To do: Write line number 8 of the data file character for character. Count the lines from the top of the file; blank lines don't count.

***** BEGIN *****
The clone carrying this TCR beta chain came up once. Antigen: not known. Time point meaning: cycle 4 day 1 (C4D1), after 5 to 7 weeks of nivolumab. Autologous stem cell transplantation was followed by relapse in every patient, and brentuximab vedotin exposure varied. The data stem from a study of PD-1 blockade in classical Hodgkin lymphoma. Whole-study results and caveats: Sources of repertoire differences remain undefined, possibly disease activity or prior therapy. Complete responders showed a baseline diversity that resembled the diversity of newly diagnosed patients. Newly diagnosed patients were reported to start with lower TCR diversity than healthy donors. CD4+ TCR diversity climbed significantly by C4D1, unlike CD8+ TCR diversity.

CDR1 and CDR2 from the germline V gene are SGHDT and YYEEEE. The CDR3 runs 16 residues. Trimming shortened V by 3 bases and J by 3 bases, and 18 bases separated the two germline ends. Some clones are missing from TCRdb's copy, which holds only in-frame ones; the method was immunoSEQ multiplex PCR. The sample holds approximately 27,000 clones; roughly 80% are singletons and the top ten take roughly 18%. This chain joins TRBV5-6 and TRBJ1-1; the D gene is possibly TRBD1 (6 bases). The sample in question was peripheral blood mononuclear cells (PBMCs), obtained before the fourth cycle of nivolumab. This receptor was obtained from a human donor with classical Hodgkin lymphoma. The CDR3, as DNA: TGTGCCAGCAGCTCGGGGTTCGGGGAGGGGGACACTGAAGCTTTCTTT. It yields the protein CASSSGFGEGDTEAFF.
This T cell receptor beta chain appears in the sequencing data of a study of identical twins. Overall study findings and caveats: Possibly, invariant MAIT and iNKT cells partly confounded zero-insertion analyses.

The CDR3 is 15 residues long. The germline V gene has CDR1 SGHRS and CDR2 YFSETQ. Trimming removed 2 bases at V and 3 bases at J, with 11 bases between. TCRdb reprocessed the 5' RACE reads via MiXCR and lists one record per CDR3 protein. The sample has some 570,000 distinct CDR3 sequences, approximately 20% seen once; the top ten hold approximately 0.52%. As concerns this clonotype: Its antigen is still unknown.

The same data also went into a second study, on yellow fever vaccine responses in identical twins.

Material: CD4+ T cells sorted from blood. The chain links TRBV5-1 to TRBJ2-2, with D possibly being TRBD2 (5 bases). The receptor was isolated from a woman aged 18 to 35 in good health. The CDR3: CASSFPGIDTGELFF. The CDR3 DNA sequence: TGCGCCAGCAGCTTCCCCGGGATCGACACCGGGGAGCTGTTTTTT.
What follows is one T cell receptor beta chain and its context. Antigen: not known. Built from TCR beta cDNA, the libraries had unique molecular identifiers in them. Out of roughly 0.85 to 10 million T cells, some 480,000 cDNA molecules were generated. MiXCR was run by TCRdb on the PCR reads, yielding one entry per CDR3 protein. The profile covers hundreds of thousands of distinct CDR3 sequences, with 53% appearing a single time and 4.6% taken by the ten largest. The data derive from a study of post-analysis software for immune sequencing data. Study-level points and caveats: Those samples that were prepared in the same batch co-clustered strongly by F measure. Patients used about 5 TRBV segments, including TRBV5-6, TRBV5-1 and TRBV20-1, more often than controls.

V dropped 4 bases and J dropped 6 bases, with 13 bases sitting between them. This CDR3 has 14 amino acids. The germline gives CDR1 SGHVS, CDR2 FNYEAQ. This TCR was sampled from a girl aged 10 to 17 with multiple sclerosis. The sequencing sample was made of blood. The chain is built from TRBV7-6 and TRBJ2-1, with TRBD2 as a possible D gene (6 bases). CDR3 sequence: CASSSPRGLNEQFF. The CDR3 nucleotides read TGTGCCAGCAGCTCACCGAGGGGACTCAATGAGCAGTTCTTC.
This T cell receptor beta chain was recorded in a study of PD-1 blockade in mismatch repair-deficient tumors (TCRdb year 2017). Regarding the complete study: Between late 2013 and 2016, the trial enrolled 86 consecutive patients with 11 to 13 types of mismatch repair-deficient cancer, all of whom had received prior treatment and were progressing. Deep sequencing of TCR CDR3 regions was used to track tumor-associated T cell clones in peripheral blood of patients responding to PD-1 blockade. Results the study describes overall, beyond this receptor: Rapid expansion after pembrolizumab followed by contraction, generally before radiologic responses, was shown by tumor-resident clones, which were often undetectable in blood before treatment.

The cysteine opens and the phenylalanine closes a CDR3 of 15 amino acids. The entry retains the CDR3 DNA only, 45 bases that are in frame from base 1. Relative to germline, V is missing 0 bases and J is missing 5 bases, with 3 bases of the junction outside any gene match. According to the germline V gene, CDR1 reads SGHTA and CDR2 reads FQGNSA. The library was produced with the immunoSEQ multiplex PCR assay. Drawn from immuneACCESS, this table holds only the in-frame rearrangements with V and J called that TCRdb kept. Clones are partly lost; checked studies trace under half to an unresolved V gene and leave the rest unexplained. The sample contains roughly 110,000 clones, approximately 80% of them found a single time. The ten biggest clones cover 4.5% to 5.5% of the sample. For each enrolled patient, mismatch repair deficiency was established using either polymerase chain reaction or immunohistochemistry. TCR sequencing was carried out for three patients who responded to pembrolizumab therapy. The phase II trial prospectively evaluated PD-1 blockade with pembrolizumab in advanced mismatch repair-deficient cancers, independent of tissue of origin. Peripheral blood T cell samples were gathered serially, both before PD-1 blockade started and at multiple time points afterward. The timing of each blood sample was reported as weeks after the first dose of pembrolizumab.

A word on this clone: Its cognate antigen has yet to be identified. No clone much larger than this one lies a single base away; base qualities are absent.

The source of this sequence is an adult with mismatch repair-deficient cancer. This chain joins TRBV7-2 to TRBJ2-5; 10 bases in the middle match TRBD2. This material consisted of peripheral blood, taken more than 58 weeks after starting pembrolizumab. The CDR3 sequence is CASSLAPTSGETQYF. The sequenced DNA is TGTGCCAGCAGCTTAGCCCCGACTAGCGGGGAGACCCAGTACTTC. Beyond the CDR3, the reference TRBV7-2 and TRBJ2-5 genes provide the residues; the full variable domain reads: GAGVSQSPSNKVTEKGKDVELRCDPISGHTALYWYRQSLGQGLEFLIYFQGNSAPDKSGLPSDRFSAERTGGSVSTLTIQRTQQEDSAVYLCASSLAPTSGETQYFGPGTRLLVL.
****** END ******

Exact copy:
V dropped 4 bases and J dropped 6 bases, with 13 bases sitting between them. This CDR3 has 14 amino acids. The germline gives CDR1 SGHVS, CDR2 FNYEAQ. This TCR was sampled from a girl aged 10 to 17 with multiple sclerosis. The sequencing sample was made of blood. The chain is built from TRBV7-6 and TRBJ2-1, with TRBD2 as a possible D gene (6 bases). CDR3 sequence: CASSSPRGLNEQFF. The CDR3 nucleotides read TGTGCCAGCAGCTCACCGAGGGGACTCAATGAGCAGTTCTTC.